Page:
Zac Goldsmith looks at the wider issues of a quality of life...
This week, I have swapped New York for Manchester.
On the face of it, that doesn't sound like a good bargain, but what a fascinating week it's been for Labour watchers.
And now the focus is shifting to David Cameron's Conservative Party, which on Sunday will gather in Bournemouth.
Tory tails are high at the moment, and the party will be keen to talk about healthy poll ratings and a good showing in last year's local elections.
But for many, the key question the party has to address is its policy direction.
David Cameron has set up six policy groups to assess policies across a wide range of subjects.
Zac Goldsmith, editor of The Ecologist magazine, is Vice Chair of the Quality of Life commission.
He's turned Politics Show reporter this week, to argue why it's such an important subject, and why a policy commission is a good way to look at big issues.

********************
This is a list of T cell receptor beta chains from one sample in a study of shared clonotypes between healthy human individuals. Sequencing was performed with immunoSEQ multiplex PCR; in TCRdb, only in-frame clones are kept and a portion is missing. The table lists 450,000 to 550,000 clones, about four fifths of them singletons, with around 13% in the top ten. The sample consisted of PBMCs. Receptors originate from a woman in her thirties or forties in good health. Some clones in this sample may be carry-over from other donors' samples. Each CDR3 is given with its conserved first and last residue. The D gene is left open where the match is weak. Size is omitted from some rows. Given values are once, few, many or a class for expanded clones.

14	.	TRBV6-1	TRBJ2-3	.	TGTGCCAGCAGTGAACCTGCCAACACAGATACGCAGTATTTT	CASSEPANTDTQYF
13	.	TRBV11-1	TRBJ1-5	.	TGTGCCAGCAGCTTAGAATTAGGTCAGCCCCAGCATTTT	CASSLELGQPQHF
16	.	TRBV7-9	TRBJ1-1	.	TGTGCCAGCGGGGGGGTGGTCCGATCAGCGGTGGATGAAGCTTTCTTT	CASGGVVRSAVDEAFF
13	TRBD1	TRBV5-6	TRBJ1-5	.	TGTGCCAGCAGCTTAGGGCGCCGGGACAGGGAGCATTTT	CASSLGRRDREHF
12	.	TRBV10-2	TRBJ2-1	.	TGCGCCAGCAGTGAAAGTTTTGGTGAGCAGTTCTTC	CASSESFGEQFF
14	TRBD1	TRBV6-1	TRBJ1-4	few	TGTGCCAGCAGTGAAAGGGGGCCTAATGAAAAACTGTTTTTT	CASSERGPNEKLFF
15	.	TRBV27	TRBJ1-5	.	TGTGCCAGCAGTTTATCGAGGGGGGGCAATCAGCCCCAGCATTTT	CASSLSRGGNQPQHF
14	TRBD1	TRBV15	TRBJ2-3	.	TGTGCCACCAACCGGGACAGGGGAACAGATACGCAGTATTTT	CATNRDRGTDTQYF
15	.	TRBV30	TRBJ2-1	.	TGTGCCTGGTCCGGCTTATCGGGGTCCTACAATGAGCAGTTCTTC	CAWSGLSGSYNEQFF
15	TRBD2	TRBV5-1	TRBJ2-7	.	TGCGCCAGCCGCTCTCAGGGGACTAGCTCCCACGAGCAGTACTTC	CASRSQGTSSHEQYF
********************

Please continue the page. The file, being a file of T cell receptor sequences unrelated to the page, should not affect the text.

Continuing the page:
Two other guests to whom I'll be talking are the Conservative's Policy Director, Oliver Letwin and now after the Labour conference week is over, John Hutton, the Work and Pensions Secretary.
Passing by bypasses
Despite great protestations, Newbury bypass opened in 1998
Given that everything else associated with the 80s is enjoying a fashionable revival, it shouldn't come as a surprise that bypasses are back on the agenda.
In their 10 year Transport Plan, the government promised to build over 70 of them by 2010.
In fact, they've built nothing close.
So should they get a move on? Or are bypasses an old fashioned solution to a much wider problem?
David Thompson will be investigating, and we'll hear from our Politics Show colleagues around the country.
Who needs the big apple?
Join me at the later time of 1.35pm for this week's Politics Show.
The roast can wait.
The Politics Show on Sunday 01 October 2006 at 13:35 BST on BBC One.
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